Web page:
Gibraltar heads to the polls Thursday to vote on plans to ease draconian abortion laws in a referendum delayed for over a year by the coronavirus pandemic.
The issue has exposed sharply opposing views within this tiny, normally closely-knit British enclave at the southernmost tip of Spain, which is home to some 32,000 people.
The referendum was initially slated for March 19, 2020, but a week ahead of the vote it was postponed as virus cases began spiralling at the start of the pandemic.
Except in cases where it would save the mother's life, abortion is currently banned in Gibraltar on pain of life imprisonment, although such a penalty has not been applied in modern times.
The government is proposing changes to the law to allow abortion where a woman's mental or physical health is at risk - such as in cases of rape or incest - or when foetuses have fatal physical defects.
Although the changes have already been approved by Gibraltar's parliament, the referendum will decide whether or not that amended law be brought into force.
Under the changes, a woman would be able to undergo an abortion up to 12 weeks into her pregnancy if her mental or physical health is deemed at risk, or beyond if such damage would be grave and permanent.
There would be no time limit on cases involving fatal foetal anomaly.
Until now, women wanting to have an abortion have had to travel to Spain or to Britain to undergo the procedure.
'In Gibraltar's best interests'
Ahead of the vote, both sides have been campaigning hard, with Chief Minister Fabian Picardo and two other party leaders releasing a video urging people to vote "Yes" to the proposed amendment to the crimes act that will regulate abortions in Gibraltar.
"My personal, professional & political opinion on the abortion referendum: it is in #Gibraltar's best interests to #VoteYes on Thursday 24th June," Picardo tweeted.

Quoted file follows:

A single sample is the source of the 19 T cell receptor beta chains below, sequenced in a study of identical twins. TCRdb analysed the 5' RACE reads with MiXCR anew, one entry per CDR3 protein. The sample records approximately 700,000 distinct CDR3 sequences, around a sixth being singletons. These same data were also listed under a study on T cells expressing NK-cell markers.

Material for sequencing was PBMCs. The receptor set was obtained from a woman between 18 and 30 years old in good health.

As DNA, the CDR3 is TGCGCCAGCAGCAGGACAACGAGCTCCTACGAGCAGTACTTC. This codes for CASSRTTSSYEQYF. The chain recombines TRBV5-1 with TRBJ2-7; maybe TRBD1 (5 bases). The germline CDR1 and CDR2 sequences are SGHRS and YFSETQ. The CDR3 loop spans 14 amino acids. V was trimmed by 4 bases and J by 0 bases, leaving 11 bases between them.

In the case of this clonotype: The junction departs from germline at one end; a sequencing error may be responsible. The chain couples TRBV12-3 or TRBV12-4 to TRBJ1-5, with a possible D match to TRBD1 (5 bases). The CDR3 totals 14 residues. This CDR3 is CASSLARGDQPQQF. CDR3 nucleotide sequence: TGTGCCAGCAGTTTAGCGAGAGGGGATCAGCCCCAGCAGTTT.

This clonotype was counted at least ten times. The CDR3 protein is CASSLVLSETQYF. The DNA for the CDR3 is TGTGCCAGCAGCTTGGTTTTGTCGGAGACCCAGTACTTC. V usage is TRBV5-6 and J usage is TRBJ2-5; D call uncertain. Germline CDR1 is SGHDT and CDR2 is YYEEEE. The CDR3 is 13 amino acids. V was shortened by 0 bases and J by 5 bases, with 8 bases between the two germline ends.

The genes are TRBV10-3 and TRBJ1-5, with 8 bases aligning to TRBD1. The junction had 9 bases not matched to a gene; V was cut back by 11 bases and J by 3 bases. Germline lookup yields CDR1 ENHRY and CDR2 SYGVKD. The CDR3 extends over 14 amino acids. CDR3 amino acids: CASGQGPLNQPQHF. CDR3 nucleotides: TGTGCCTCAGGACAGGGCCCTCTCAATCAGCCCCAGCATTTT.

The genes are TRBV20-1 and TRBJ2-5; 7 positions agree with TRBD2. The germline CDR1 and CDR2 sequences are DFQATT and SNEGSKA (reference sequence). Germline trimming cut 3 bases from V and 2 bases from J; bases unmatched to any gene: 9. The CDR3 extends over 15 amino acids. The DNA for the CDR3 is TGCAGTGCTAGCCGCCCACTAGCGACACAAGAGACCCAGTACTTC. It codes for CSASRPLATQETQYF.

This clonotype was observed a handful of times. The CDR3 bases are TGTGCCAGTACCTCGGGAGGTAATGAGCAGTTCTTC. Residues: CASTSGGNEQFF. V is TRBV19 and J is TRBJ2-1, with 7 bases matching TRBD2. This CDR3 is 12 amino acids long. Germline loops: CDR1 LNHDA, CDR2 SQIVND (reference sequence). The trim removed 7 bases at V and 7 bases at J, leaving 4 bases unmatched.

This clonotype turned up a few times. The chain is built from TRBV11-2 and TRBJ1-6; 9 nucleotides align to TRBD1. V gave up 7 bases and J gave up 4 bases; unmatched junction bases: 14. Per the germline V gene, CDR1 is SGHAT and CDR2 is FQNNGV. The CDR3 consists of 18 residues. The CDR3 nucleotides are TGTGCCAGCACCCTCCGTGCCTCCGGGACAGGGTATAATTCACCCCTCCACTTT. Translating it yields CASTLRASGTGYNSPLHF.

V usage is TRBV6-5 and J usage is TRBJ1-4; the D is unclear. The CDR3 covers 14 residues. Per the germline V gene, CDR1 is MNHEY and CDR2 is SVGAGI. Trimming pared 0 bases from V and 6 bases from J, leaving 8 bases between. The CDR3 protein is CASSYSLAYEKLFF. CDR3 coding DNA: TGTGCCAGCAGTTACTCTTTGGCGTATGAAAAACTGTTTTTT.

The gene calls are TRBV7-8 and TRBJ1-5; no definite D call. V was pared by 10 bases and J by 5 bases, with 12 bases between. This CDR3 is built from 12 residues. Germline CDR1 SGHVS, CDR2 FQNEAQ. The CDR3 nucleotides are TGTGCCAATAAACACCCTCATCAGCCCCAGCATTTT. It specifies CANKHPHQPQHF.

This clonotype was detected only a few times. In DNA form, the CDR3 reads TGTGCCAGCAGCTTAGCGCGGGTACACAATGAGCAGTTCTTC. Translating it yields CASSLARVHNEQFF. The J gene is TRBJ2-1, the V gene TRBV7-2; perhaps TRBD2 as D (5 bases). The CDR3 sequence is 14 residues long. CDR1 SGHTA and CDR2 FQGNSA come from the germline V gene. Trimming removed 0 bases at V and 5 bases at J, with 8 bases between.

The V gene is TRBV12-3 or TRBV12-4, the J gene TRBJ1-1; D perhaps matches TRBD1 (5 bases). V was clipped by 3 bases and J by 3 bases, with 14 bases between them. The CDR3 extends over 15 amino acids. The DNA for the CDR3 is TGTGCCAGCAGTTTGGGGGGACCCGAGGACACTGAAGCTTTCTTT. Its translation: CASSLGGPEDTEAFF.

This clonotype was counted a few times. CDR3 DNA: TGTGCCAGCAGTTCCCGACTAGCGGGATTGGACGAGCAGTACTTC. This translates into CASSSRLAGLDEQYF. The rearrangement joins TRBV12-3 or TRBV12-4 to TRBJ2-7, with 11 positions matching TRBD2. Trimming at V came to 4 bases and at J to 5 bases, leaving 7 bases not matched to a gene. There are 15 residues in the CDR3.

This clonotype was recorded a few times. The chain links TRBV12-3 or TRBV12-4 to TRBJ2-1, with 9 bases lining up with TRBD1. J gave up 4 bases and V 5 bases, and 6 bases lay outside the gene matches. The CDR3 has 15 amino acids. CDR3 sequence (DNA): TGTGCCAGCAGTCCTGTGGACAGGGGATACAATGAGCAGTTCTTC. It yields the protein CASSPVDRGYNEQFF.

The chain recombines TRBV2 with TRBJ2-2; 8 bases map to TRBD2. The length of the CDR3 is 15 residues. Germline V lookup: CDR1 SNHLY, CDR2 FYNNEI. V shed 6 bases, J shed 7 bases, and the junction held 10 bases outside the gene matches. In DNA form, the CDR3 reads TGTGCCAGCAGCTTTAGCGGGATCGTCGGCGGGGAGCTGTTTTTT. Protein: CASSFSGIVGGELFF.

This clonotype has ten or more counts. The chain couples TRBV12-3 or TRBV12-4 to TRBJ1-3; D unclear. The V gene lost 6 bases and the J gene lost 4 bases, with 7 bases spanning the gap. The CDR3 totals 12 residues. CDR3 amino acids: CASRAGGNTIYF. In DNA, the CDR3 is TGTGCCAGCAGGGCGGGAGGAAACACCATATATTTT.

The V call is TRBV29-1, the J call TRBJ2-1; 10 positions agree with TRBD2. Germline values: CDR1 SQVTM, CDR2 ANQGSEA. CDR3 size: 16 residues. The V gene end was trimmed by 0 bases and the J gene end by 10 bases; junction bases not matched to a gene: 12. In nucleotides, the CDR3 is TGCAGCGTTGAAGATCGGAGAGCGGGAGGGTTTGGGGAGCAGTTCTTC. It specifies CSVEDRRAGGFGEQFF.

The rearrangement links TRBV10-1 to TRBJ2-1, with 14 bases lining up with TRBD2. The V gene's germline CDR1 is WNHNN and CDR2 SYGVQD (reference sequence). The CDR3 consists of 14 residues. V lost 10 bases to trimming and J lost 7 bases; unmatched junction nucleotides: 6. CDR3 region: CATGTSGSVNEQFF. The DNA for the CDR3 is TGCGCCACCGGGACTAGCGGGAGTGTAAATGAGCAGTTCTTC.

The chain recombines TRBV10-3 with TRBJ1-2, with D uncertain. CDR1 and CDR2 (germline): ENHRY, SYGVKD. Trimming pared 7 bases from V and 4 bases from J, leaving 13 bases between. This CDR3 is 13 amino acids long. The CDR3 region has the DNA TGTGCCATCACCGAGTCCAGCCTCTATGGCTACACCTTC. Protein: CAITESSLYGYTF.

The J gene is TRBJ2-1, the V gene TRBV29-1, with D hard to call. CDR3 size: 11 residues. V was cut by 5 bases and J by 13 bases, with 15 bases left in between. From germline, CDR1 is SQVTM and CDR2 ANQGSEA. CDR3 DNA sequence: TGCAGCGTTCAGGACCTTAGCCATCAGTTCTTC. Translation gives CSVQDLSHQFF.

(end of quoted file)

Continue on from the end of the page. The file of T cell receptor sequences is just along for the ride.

"No" campaigners have also been rallying support with hundreds of people dressed in pink and purple joining a pro-life "Save Babies, vote no" march through the city centre last week, chanting "We vote no!"
On the ballot, voters will be asked: "Should the Crimes (Amendment) Act 2019, whichaf defines the circumstances which would allow abortion in Gibraltar, come into force?"
If the changes are approved, the law is expected to take effect fairly quickly although officials have not yet laid out a timeline.
The proposed changes came after Britain's Supreme Court ruled in June 2018 that Northern Ireland's abortion laws, which at the time were almost identical to Gibraltar's, were incompatible with the European Convention on Human Rights.
"It is therefore clear that if the equivalent law on abortion in Northern Ireland was in breach of the Convention, our identical, archaic law is too," wrote Picardo in an op-ed in Wednesday's Gibraltar Chronicle.
"It is our duty to vote to stop this ongoing breach."
Picardo has said he believed the changes were long overdue and that the plans would be approved "by a very large majority"
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